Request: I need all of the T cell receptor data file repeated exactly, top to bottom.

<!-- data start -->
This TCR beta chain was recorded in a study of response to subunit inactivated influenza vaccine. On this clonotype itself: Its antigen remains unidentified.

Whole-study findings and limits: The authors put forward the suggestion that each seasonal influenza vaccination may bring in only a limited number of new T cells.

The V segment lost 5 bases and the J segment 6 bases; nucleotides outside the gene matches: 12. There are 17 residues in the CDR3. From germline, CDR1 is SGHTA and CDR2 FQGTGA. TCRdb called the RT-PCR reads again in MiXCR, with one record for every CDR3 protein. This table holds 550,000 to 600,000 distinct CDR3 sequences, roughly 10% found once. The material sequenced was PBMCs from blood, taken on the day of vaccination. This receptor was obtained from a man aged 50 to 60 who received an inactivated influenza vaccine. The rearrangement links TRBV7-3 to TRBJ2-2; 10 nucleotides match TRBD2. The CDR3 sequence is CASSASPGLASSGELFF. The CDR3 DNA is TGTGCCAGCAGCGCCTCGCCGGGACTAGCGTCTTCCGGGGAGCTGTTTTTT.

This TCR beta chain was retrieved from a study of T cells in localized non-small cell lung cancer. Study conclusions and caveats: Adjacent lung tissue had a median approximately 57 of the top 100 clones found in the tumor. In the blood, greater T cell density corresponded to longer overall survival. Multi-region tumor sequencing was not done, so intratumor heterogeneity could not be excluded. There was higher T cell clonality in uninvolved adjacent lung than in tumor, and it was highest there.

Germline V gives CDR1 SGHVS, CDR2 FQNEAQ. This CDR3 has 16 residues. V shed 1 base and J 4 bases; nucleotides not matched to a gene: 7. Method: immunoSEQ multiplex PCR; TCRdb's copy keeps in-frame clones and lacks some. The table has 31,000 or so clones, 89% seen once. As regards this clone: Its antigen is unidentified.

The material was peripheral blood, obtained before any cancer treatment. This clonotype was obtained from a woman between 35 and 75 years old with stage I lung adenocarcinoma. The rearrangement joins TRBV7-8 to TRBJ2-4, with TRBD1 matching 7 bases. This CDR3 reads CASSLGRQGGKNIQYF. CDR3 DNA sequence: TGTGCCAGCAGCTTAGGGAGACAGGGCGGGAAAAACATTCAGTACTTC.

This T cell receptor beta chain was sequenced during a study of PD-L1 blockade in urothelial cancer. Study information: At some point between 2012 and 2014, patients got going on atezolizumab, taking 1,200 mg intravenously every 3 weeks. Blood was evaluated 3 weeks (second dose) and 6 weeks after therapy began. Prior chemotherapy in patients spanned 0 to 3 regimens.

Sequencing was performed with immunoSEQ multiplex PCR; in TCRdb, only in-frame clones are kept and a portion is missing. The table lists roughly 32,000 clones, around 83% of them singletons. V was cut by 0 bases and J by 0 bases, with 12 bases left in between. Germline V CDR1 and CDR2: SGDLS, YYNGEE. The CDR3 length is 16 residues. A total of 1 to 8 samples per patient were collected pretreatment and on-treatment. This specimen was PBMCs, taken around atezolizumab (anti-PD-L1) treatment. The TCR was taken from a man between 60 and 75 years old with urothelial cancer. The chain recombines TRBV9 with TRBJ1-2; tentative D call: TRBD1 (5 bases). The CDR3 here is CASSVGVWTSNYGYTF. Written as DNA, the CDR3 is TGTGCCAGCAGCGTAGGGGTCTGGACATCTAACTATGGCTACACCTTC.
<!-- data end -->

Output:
This TCR beta chain was recorded in a study of response to subunit inactivated influenza vaccine. On this clonotype itself: Its antigen remains unidentified.

Whole-study findings and limits: The authors put forward the suggestion that each seasonal influenza vaccination may bring in only a limited number of new T cells.

The V segment lost 5 bases and the J segment 6 bases; nucleotides outside the gene matches: 12. There are 17 residues in the CDR3. From germline, CDR1 is SGHTA and CDR2 FQGTGA. TCRdb called the RT-PCR reads again in MiXCR, with one record for every CDR3 protein. This table holds 550,000 to 600,000 distinct CDR3 sequences, roughly 10% found once. The material sequenced was PBMCs from blood, taken on the day of vaccination. This receptor was obtained from a man aged 50 to 60 who received an inactivated influenza vaccine. The rearrangement links TRBV7-3 to TRBJ2-2; 10 nucleotides match TRBD2. The CDR3 sequence is CASSASPGLASSGELFF. The CDR3 DNA is TGTGCCAGCAGCGCCTCGCCGGGACTAGCGTCTTCCGGGGAGCTGTTTTTT.

This TCR beta chain was retrieved from a study of T cells in localized non-small cell lung cancer. Study conclusions and caveats: Adjacent lung tissue had a median approximately 57 of the top 100 clones found in the tumor. In the blood, greater T cell density corresponded to longer overall survival. Multi-region tumor sequencing was not done, so intratumor heterogeneity could not be excluded. There was higher T cell clonality in uninvolved adjacent lung than in tumor, and it was highest there.

Germline V gives CDR1 SGHVS, CDR2 FQNEAQ. This CDR3 has 16 residues. V shed 1 base and J 4 bases; nucleotides not matched to a gene: 7. Method: immunoSEQ multiplex PCR; TCRdb's copy keeps in-frame clones and lacks some. The table has 31,000 or so clones, 89% seen once. As regards this clone: Its antigen is unidentified.

The material was peripheral blood, obtained before any cancer treatment. This clonotype was obtained from a woman between 35 and 75 years old with stage I lung adenocarcinoma. The rearrangement joins TRBV7-8 to TRBJ2-4, with TRBD1 matching 7 bases. This CDR3 reads CASSLGRQGGKNIQYF. CDR3 DNA sequence: TGTGCCAGCAGCTTAGGGAGACAGGGCGGGAAAAACATTCAGTACTTC.

This T cell receptor beta chain was sequenced during a study of PD-L1 blockade in urothelial cancer. Study information: At some point between 2012 and 2014, patients got going on atezolizumab, taking 1,200 mg intravenously every 3 weeks. Blood was evaluated 3 weeks (second dose) and 6 weeks after therapy began. Prior chemotherapy in patients spanned 0 to 3 regimens.

Sequencing was performed with immunoSEQ multiplex PCR; in TCRdb, only in-frame clones are kept and a portion is missing. The table lists roughly 32,000 clones, around 83% of them singletons. V was cut by 0 bases and J by 0 bases, with 12 bases left in between. Germline V CDR1 and CDR2: SGDLS, YYNGEE. The CDR3 length is 16 residues. A total of 1 to 8 samples per patient were collected pretreatment and on-treatment. This specimen was PBMCs, taken around atezolizumab (anti-PD-L1) treatment. The TCR was taken from a man between 60 and 75 years old with urothelial cancer. The chain recombines TRBV9 with TRBJ1-2; tentative D call: TRBD1 (5 bases). The CDR3 here is CASSVGVWTSNYGYTF. Written as DNA, the CDR3 is TGTGCCAGCAGCGTAGGGGTCTGGACATCTAACTATGGCTACACCTTC.